Police and strikers clash in Bangladesh

Police and demonstrators have clashed in the capital of Bangladesh as a strike brought much of the country to a standstill.

    Dhaka has been brought to a halt by the strike and protests

    In the Mahakhali area of Dhaka, police baton-charged about 150 anti-government protesters calling for electoral reform, a police spokesman said. He said the demonstrators had thrown stones at officers.

    Elsewhere in the capital and in

    nearby Narayanganj and northern Sirajganj, 60 people were reported injured in battles with police who used tear gas and rubber bullets.

    Shops, private offices, schools and colleges were closed throughout Bangladesh, officials said.

    The 36-hour national strike, which began at dawn on Tuesday, follows a protest in Dhaka on Sunday.

    It is the latest in a series of demonstrations by an alliance of 14 opposition parties led by the Awami League, the largest.

    About 10,000 police and paramilitary Bangladesh Rifles troopers were in the capital, its chief of police said.

    Mizanur Rahman said: "Inter-district [transport] has been snapped for buses and trucks and the city streets are empty."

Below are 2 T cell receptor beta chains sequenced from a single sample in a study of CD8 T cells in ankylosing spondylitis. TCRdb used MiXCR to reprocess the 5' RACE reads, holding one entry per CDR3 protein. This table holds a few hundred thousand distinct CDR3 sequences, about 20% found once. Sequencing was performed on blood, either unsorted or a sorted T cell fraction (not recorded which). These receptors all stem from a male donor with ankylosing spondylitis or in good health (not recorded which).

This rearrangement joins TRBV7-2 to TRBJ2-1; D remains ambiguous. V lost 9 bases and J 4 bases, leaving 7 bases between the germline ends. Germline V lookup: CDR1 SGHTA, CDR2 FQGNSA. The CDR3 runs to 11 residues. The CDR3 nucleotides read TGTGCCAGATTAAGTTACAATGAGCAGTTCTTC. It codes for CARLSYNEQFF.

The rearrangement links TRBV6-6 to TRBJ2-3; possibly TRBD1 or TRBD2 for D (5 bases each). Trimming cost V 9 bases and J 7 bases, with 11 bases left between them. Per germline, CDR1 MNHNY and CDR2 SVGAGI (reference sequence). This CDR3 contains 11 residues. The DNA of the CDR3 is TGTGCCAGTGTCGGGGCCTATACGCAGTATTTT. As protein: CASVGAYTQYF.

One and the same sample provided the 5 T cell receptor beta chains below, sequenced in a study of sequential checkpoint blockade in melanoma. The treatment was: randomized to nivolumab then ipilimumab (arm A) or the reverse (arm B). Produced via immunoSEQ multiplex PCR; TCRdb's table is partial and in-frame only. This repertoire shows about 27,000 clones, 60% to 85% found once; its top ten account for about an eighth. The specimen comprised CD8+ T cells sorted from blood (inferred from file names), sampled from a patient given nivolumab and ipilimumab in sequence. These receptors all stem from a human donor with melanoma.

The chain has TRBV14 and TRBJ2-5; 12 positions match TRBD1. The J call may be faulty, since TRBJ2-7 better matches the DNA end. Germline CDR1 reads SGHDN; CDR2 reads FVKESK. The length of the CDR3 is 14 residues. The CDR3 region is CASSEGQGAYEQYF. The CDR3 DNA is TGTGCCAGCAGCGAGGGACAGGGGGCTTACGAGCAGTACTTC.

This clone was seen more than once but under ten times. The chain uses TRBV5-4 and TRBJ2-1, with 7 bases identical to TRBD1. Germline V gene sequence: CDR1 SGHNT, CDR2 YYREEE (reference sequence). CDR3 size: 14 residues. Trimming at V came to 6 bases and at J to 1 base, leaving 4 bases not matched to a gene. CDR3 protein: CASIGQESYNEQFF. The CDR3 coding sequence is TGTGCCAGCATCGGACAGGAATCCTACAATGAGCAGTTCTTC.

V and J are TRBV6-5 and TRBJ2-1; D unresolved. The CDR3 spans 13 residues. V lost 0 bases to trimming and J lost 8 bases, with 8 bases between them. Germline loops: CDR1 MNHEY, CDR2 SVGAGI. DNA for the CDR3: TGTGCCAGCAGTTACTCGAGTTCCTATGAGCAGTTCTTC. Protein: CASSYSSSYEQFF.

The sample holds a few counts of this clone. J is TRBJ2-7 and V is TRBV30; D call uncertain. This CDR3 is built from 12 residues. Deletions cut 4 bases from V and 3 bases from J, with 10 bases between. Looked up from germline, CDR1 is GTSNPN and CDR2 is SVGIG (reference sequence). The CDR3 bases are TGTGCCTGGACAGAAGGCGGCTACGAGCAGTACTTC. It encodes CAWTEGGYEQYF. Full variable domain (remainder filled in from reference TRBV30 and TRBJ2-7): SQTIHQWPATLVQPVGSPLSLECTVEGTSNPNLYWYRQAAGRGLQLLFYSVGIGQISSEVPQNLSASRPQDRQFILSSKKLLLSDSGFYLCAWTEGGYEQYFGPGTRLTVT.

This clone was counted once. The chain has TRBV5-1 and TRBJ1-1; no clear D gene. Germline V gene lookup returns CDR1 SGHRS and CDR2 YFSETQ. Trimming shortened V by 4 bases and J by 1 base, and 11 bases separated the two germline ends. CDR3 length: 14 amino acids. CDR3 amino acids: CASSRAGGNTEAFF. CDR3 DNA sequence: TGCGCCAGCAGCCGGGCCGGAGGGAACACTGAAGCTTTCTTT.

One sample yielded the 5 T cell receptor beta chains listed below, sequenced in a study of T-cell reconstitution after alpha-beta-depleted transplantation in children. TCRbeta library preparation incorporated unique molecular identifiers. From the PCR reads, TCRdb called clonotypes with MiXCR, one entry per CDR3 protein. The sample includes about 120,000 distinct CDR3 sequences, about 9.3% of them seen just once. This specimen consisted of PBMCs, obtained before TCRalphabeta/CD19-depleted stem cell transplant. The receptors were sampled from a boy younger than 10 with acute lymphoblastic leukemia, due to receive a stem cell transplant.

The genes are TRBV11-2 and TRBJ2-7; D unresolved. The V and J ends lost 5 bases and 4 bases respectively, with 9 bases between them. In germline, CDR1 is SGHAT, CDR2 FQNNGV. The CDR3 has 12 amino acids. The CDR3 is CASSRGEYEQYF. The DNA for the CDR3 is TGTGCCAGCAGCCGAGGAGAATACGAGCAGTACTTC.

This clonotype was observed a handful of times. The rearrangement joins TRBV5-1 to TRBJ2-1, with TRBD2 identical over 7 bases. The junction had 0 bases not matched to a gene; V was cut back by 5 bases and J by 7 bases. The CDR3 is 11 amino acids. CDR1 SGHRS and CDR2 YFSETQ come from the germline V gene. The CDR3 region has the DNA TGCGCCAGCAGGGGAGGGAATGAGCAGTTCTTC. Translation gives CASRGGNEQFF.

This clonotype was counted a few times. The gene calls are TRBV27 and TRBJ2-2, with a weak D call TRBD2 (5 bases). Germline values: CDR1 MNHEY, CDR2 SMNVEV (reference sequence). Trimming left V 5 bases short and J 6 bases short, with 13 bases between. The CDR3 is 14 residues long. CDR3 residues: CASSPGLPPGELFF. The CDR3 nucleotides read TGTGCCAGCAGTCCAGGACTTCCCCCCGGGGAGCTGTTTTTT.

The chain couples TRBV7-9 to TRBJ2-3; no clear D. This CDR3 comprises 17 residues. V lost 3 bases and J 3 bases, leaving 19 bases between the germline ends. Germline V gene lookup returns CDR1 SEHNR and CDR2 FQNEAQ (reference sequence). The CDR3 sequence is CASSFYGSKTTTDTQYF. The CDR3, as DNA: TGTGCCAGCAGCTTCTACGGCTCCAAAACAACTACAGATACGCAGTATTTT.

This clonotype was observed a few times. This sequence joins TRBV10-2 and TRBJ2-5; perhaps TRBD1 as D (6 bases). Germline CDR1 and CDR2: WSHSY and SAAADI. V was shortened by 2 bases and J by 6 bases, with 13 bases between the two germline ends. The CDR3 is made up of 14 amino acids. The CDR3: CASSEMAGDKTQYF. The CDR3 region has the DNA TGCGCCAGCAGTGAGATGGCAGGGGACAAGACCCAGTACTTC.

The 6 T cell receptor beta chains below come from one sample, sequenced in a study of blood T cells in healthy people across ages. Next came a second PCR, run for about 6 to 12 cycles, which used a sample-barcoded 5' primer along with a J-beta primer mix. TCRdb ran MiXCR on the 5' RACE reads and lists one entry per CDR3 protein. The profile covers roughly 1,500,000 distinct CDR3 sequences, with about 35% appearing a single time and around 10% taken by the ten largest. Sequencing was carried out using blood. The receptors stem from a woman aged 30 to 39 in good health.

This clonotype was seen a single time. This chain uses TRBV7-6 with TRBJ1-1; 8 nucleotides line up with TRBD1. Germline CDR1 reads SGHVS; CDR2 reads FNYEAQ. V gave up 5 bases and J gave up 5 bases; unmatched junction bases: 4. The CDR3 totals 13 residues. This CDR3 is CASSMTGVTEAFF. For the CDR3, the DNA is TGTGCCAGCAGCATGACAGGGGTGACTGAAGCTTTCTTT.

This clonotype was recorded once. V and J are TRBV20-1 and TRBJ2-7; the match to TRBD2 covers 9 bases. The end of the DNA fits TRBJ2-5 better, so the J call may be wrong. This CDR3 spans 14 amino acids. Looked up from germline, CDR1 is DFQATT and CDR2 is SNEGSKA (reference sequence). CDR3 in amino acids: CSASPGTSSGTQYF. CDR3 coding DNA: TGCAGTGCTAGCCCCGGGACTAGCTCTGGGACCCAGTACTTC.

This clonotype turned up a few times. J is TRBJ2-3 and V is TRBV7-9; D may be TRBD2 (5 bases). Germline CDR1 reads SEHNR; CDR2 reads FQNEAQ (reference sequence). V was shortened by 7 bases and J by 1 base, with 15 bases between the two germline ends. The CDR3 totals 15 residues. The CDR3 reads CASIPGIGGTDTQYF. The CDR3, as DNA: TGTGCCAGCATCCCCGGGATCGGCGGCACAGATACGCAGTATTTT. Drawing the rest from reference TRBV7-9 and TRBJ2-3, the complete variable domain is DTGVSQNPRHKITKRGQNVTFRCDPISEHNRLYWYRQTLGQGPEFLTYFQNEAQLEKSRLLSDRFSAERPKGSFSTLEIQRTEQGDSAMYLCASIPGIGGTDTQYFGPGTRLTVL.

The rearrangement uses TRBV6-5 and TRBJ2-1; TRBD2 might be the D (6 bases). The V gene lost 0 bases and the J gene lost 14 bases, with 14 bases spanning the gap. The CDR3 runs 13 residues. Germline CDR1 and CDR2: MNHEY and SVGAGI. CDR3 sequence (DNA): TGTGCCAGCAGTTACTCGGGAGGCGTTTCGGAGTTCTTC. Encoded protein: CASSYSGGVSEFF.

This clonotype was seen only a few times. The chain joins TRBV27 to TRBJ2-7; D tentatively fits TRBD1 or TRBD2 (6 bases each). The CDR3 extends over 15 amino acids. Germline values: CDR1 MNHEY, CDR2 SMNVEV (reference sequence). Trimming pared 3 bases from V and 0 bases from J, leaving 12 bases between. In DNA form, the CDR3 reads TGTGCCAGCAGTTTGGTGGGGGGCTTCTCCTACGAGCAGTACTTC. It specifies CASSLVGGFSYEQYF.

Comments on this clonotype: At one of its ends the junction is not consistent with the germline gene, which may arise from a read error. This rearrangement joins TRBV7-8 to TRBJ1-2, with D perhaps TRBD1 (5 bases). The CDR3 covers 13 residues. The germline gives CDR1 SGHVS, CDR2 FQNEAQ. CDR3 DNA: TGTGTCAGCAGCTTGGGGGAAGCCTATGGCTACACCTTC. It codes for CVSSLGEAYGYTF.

In southeastern Chittagong, the country's second-biggest city, 3,500 extra police were deployed and deliveries from the port were suspended.

    The Awami League has threatened to call indefinite strikes and boycott the next parliamentary election, scheduled for January, if its demands for electoral reforms are not met.

    Abdul Jalil , the party's general-secretary, said: "We will never allow the election to be held unless the existing electoral system is reformed and the chief election commissioner and his two deputies are removed."

    The party accuses the three officials of being pro-government.

    Electoral manipulation

    It also wants officials in the caretaker government, which oversees the elections, to be appointed with the consent of all political parties.

    The present system under which the officials are selected by the outgoing government could lead to electoral manipulation, according to the Awami League.

    The Bangladesh Nationalist Party of Khaleda Zia, the prime minister, leads a four-party Islamist-allied coalition government. The caretaker government is due to take over in October.



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